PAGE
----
"We've lost patience," says U-M medical historian Howard Markel. "We opened things up too soon. "
by Jan Schlain
From the May, 2021 issue
Markel, who has been researching pandemics for decades, says he's had an "embarrassment of riches" this year, writing for the New Yorker, the Washington Post, and other publications, as well as appearing on radio shows. But in the face of Michigan's third surge, he's also weary of having to constantly explain the need for social distancing.
"The way it's ripped through Michigan is predictable," he says. "When you open the floodgates [to socializing] when the virus is circulating, people get sick, and the cases go up," he says with a hint of exasperation. "When you close the floodgates, the cases go down, and the deaths go down. OK?"
Markel, sixty-one, is fully vaccinated. But his mother died of Covid last year, and he's still very cautious about possible exposure. Recently, though, he accepted a cousin's invitation to meet at Denny's restaurant. They'd been there before, but "we ate outside, and nobody was there," Markel says. "It was safe."
This time, they were seated inside. At first they were pretty much alone, but "all of a sudden, instead of seating people every other seat, it was crowded with college kids," Markel says. And none were wearing masks.
He told his cousin, "I just don't feel comfortable here." So they left.
Markel says that in December, after authorization of the first two vaccines from Moderna and Pfizer, he was "very hopeful" that the pandemic might soon be under control. But the U.S has since paused use of a third vaccine, from Johnson & Johnson, and Europe a fourth, from AstraZeneca, after reports of rare blood clots. The AstraZeneca vaccine was expected to protect "one out of five people in the world," Markel says. "That's a big deal, for a vaccine to be held up."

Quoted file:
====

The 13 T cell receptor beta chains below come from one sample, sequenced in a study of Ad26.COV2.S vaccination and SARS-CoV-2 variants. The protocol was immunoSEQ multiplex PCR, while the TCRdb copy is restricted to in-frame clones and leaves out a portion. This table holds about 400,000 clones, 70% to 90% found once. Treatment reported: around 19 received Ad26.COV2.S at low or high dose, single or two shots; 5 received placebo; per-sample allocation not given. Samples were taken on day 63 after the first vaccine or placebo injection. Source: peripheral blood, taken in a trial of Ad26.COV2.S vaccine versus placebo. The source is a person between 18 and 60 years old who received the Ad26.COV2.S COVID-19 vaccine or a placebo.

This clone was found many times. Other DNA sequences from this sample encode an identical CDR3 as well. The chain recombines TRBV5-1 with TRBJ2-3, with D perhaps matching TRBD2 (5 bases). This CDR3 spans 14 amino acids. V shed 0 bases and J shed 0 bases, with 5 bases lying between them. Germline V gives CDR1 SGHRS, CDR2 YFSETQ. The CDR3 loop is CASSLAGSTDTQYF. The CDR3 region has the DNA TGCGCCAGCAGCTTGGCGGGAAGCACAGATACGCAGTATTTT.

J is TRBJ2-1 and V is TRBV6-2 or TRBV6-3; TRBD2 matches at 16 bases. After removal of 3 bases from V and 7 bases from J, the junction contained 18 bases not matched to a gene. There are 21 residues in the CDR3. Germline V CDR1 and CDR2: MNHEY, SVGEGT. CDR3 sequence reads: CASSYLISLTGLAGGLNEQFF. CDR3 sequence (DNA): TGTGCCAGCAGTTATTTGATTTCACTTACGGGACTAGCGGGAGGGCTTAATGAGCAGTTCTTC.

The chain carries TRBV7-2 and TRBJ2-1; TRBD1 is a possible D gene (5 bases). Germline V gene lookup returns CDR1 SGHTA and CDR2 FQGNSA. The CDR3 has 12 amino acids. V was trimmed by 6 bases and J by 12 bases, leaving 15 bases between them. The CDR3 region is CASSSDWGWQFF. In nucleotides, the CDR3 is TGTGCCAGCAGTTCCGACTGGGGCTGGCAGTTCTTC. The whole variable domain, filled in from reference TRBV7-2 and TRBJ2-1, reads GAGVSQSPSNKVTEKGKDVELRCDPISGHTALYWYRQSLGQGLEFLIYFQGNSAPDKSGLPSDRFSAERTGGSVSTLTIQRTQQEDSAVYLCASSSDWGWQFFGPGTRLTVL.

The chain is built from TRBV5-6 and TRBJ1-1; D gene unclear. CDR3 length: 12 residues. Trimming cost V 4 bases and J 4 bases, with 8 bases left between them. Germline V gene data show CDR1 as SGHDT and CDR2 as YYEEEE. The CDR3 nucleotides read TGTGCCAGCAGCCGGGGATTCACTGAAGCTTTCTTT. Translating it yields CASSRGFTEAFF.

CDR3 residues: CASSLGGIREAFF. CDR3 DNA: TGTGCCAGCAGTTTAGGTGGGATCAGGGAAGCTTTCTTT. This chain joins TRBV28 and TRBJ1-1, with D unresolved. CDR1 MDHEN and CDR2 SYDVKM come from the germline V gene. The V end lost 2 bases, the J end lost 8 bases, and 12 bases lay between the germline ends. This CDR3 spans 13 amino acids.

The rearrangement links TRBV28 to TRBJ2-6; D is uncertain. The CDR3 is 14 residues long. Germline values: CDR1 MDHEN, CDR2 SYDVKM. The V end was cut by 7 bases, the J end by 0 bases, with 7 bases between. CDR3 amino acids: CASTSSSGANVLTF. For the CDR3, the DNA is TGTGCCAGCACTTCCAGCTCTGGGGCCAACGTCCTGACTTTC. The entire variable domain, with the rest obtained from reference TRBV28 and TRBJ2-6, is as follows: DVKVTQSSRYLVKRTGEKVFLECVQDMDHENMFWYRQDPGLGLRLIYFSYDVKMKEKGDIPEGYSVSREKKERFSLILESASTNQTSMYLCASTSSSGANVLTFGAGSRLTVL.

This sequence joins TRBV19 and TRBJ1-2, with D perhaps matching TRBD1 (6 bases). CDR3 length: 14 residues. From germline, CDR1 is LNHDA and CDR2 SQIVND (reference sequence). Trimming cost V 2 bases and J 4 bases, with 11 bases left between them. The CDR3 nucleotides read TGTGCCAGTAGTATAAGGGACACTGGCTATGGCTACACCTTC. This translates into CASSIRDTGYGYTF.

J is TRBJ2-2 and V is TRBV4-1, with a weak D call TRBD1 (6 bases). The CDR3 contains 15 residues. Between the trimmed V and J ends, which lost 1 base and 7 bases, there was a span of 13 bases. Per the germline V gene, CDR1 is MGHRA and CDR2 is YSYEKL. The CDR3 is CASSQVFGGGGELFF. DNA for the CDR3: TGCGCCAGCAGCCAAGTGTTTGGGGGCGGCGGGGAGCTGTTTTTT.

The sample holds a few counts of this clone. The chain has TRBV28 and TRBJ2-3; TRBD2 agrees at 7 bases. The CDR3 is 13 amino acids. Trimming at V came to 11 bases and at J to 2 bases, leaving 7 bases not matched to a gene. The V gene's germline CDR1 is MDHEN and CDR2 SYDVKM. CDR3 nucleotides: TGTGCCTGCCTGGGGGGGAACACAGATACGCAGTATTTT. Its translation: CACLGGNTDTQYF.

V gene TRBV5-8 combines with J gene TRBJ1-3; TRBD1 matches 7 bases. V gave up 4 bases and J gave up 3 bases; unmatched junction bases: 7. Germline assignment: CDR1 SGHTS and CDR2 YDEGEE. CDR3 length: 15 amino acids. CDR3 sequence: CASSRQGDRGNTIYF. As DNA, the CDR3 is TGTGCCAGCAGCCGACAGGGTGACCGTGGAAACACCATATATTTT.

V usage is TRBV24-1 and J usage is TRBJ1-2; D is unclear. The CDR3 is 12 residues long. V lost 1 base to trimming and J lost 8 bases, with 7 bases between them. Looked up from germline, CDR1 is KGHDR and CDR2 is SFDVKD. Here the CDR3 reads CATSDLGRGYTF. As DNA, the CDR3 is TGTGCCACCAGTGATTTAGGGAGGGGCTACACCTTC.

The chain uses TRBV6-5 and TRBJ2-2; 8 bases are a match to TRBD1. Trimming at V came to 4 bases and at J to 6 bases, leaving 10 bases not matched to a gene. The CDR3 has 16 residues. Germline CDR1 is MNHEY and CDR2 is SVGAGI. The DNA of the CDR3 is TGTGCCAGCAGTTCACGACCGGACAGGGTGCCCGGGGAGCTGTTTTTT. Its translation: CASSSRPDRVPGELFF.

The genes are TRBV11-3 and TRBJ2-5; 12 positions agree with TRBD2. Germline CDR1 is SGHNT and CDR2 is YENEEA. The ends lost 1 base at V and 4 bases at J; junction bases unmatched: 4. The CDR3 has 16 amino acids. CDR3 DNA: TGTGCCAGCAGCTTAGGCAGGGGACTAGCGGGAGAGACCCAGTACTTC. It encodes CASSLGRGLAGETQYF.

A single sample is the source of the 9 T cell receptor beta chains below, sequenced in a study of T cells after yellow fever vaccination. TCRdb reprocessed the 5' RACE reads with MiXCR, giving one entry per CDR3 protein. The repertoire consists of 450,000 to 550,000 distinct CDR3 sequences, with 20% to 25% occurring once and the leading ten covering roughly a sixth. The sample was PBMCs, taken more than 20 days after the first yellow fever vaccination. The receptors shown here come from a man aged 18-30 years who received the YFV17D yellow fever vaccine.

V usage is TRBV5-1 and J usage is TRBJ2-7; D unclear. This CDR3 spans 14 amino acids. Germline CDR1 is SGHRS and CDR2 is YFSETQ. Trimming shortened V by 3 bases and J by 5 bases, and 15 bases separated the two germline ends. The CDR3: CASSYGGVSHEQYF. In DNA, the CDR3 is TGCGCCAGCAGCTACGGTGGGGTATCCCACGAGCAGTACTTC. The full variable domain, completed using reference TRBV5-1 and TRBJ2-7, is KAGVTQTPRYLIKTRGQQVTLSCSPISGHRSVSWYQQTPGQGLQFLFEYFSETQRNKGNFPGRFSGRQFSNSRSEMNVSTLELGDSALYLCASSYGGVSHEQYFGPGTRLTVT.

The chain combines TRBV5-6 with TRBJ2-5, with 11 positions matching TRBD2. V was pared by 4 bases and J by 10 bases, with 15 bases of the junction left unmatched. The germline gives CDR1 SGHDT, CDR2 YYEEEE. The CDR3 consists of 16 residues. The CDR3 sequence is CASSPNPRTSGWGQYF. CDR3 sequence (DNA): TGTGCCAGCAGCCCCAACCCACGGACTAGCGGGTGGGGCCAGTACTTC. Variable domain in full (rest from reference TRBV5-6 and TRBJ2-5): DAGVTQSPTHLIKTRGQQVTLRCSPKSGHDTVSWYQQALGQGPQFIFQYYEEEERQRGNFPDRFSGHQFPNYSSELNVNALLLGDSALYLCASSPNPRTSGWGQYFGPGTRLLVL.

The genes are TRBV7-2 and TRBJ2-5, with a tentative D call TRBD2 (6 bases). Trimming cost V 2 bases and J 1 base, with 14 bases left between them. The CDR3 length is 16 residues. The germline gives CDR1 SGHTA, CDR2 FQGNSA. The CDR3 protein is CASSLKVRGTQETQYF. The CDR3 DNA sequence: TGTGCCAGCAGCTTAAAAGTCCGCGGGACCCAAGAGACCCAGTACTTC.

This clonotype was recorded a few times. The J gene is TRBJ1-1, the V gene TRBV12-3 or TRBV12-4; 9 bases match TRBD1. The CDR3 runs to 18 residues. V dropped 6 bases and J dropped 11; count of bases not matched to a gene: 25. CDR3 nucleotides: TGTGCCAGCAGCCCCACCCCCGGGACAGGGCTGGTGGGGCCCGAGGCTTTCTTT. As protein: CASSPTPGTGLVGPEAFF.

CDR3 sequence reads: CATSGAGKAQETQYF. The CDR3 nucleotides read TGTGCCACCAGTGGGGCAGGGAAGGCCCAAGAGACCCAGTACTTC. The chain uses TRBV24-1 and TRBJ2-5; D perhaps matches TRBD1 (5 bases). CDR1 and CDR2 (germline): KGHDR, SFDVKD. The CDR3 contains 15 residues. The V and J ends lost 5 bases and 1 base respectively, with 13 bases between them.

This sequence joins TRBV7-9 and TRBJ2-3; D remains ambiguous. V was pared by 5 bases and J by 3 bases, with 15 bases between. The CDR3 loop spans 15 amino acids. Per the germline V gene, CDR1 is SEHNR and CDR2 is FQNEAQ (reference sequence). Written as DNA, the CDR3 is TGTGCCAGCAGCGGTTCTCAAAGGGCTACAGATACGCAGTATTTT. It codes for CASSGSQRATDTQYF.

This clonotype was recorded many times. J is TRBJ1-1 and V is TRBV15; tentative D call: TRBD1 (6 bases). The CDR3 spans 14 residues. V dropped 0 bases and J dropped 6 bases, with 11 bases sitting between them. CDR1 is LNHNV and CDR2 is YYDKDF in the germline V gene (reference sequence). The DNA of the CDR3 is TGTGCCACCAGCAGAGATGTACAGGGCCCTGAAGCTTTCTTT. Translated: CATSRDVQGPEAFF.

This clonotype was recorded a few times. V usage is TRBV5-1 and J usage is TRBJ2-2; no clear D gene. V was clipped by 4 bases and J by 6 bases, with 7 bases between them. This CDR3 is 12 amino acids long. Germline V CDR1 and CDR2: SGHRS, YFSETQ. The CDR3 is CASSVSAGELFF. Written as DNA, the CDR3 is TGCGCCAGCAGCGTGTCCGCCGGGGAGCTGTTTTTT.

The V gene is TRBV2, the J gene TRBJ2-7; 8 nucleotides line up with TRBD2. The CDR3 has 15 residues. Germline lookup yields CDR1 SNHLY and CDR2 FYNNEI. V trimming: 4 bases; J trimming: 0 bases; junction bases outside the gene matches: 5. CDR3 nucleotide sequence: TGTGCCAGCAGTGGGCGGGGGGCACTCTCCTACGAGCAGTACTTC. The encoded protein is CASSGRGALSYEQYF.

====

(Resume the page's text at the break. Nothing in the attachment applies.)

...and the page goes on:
The situation is better in Washtenaw County. By mid-April, 80 percent of local seniors had received at least one dose of vaccine, and in the first half of the month they accounted for just
5 percent of new cases. But Michigan is the epicenter of the more contagious and dangerous B.1.1.7 variant, and, with most younger residents still unprotected, new infections were at an all-time high.
In the pandemic's first wave last spring, Michigan governor Gretchen Whitmer declared a state of emergency and ordered businesses and schools to shut down. But the state supreme court later overturned the law she'd relied on, so the state health department had to reissue the orders. And this time, Whitmer merely recommended that businesses and schools curtail their activities.
The governor did ask the federal Centers for Disease Control and Prevention to provide more vaccines, but CDC director Rochelle Walensky refused. Saying that vaccines would take too long to have an impact, Walensky called on Whitmer to "shut things down."
Markel calls the governor's recent inaction "detrimental to our public health. I admired her bravery for what she did earlier. All I can do is wonder what's up." Interviewed on NBC's Meet the Press, Whitmer pointed to the court loss and the availability of vaccines as factors in her decision.
While wishing the governor would do more, Markel echoes her advice to keep taking precautions against infection.
"What I tell other people and what I try to do-with the exception of this Denny's thing, and I'm still freaking out about it-is follow the CDC's rules. Keep wearing your masks, until at least 90 percent of us are either vaccinated or have gotten Covid.
"Follow the rules. Use common sense. Be safe rather than sorry."
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